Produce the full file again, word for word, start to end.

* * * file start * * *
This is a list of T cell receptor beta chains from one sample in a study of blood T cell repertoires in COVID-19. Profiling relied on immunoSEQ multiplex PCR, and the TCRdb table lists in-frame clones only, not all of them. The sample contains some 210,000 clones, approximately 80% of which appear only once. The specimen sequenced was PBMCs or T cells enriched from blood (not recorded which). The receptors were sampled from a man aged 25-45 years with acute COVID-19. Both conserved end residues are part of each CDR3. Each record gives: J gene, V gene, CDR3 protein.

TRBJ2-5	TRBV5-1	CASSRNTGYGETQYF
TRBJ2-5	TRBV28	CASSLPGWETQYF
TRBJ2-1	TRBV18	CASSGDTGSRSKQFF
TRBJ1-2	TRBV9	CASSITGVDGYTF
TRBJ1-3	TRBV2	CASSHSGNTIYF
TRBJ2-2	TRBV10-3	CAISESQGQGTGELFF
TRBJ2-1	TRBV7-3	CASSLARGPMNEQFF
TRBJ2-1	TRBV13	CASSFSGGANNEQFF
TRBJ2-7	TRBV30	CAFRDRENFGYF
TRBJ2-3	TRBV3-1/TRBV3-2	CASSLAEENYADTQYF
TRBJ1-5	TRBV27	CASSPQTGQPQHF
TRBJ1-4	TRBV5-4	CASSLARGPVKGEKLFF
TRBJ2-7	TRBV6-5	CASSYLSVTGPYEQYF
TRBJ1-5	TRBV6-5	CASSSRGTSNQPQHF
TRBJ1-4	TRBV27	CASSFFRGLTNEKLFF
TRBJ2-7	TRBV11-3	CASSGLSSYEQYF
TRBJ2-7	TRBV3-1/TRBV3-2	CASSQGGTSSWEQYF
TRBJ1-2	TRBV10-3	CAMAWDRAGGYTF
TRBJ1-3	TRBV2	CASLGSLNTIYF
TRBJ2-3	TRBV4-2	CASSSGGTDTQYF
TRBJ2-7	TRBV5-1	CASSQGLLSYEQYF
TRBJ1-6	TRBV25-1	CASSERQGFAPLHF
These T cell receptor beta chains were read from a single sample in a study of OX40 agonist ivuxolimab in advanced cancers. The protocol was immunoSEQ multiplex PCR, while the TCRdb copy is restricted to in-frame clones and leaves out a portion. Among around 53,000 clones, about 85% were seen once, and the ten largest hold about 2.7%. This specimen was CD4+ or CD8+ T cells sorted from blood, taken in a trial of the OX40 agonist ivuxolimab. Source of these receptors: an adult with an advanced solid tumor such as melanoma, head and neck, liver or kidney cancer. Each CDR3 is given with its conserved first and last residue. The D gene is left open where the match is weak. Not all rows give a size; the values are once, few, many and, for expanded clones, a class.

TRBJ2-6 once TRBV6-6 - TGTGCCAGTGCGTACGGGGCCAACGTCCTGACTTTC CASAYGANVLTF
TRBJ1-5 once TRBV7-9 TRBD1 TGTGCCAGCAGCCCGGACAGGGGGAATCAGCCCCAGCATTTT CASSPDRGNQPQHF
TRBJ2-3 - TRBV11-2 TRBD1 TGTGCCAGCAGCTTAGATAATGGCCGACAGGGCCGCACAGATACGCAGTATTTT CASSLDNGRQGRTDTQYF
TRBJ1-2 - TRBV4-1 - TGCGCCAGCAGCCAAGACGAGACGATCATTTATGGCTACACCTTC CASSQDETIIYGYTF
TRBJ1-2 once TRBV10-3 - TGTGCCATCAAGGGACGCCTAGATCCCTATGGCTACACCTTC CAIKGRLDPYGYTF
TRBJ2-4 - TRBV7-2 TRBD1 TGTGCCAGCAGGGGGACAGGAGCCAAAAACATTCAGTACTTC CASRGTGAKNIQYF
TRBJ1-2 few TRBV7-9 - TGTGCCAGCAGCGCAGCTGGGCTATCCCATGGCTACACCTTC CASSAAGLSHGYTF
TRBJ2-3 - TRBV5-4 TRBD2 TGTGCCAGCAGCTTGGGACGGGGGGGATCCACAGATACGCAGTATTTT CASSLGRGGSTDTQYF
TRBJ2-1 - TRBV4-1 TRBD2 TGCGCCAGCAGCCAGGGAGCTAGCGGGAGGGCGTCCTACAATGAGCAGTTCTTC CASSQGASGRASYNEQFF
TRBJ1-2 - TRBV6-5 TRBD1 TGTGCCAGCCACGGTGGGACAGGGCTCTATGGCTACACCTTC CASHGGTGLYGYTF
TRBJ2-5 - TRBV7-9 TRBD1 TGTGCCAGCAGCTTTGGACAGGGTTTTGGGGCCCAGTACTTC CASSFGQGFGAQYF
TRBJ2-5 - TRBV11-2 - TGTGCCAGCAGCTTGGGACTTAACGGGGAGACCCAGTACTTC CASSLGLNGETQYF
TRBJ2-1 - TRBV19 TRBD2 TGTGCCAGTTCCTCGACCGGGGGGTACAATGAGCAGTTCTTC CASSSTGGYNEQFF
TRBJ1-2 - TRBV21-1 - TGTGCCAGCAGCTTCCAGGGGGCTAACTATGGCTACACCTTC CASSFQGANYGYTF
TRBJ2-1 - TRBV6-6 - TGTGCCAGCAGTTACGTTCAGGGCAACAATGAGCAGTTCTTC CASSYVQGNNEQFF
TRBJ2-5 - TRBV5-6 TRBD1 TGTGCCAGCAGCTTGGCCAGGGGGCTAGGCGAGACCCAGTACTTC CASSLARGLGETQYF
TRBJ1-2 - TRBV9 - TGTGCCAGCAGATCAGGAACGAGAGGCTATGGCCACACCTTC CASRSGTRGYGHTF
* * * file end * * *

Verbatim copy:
This is a list of T cell receptor beta chains from one sample in a study of blood T cell repertoires in COVID-19. Profiling relied on immunoSEQ multiplex PCR, and the TCRdb table lists in-frame clones only, not all of them. The sample contains some 210,000 clones, approximately 80% of which appear only once. The specimen sequenced was PBMCs or T cells enriched from blood (not recorded which). The receptors were sampled from a man aged 25-45 years with acute COVID-19. Both conserved end residues are part of each CDR3. Each record gives: J gene, V gene, CDR3 protein.

TRBJ2-5	TRBV5-1	CASSRNTGYGETQYF
TRBJ2-5	TRBV28	CASSLPGWETQYF
TRBJ2-1	TRBV18	CASSGDTGSRSKQFF
TRBJ1-2	TRBV9	CASSITGVDGYTF
TRBJ1-3	TRBV2	CASSHSGNTIYF
TRBJ2-2	TRBV10-3	CAISESQGQGTGELFF
TRBJ2-1	TRBV7-3	CASSLARGPMNEQFF
TRBJ2-1	TRBV13	CASSFSGGANNEQFF
TRBJ2-7	TRBV30	CAFRDRENFGYF
TRBJ2-3	TRBV3-1/TRBV3-2	CASSLAEENYADTQYF
TRBJ1-5	TRBV27	CASSPQTGQPQHF
TRBJ1-4	TRBV5-4	CASSLARGPVKGEKLFF
TRBJ2-7	TRBV6-5	CASSYLSVTGPYEQYF
TRBJ1-5	TRBV6-5	CASSSRGTSNQPQHF
TRBJ1-4	TRBV27	CASSFFRGLTNEKLFF
TRBJ2-7	TRBV11-3	CASSGLSSYEQYF
TRBJ2-7	TRBV3-1/TRBV3-2	CASSQGGTSSWEQYF
TRBJ1-2	TRBV10-3	CAMAWDRAGGYTF
TRBJ1-3	TRBV2	CASLGSLNTIYF
TRBJ2-3	TRBV4-2	CASSSGGTDTQYF
TRBJ2-7	TRBV5-1	CASSQGLLSYEQYF
TRBJ1-6	TRBV25-1	CASSERQGFAPLHF
These T cell receptor beta chains were read from a single sample in a study of OX40 agonist ivuxolimab in advanced cancers. The protocol was immunoSEQ multiplex PCR, while the TCRdb copy is restricted to in-frame clones and leaves out a portion. Among around 53,000 clones, about 85% were seen once, and the ten largest hold about 2.7%. This specimen was CD4+ or CD8+ T cells sorted from blood, taken in a trial of the OX40 agonist ivuxolimab. Source of these receptors: an adult with an advanced solid tumor such as melanoma, head and neck, liver or kidney cancer. Each CDR3 is given with its conserved first and last residue. The D gene is left open where the match is weak. Not all rows give a size; the values are once, few, many and, for expanded clones, a class.

TRBJ2-6 once TRBV6-6 - TGTGCCAGTGCGTACGGGGCCAACGTCCTGACTTTC CASAYGANVLTF
TRBJ1-5 once TRBV7-9 TRBD1 TGTGCCAGCAGCCCGGACAGGGGGAATCAGCCCCAGCATTTT CASSPDRGNQPQHF
TRBJ2-3 - TRBV11-2 TRBD1 TGTGCCAGCAGCTTAGATAATGGCCGACAGGGCCGCACAGATACGCAGTATTTT CASSLDNGRQGRTDTQYF
TRBJ1-2 - TRBV4-1 - TGCGCCAGCAGCCAAGACGAGACGATCATTTATGGCTACACCTTC CASSQDETIIYGYTF
TRBJ1-2 once TRBV10-3 - TGTGCCATCAAGGGACGCCTAGATCCCTATGGCTACACCTTC CAIKGRLDPYGYTF
TRBJ2-4 - TRBV7-2 TRBD1 TGTGCCAGCAGGGGGACAGGAGCCAAAAACATTCAGTACTTC CASRGTGAKNIQYF
TRBJ1-2 few TRBV7-9 - TGTGCCAGCAGCGCAGCTGGGCTATCCCATGGCTACACCTTC CASSAAGLSHGYTF
TRBJ2-3 - TRBV5-4 TRBD2 TGTGCCAGCAGCTTGGGACGGGGGGGATCCACAGATACGCAGTATTTT CASSLGRGGSTDTQYF
TRBJ2-1 - TRBV4-1 TRBD2 TGCGCCAGCAGCCAGGGAGCTAGCGGGAGGGCGTCCTACAATGAGCAGTTCTTC CASSQGASGRASYNEQFF
TRBJ1-2 - TRBV6-5 TRBD1 TGTGCCAGCCACGGTGGGACAGGGCTCTATGGCTACACCTTC CASHGGTGLYGYTF
TRBJ2-5 - TRBV7-9 TRBD1 TGTGCCAGCAGCTTTGGACAGGGTTTTGGGGCCCAGTACTTC CASSFGQGFGAQYF
TRBJ2-5 - TRBV11-2 - TGTGCCAGCAGCTTGGGACTTAACGGGGAGACCCAGTACTTC CASSLGLNGETQYF
TRBJ2-1 - TRBV19 TRBD2 TGTGCCAGTTCCTCGACCGGGGGGTACAATGAGCAGTTCTTC CASSSTGGYNEQFF
TRBJ1-2 - TRBV21-1 - TGTGCCAGCAGCTTCCAGGGGGCTAACTATGGCTACACCTTC CASSFQGANYGYTF
TRBJ2-1 - TRBV6-6 - TGTGCCAGCAGTTACGTTCAGGGCAACAATGAGCAGTTCTTC CASSYVQGNNEQFF
TRBJ2-5 - TRBV5-6 TRBD1 TGTGCCAGCAGCTTGGCCAGGGGGCTAGGCGAGACCCAGTACTTC CASSLARGLGETQYF
TRBJ1-2 - TRBV9 - TGTGCCAGCAGATCAGGAACGAGAGGCTATGGCCACACCTTC CASRSGTRGYGHTF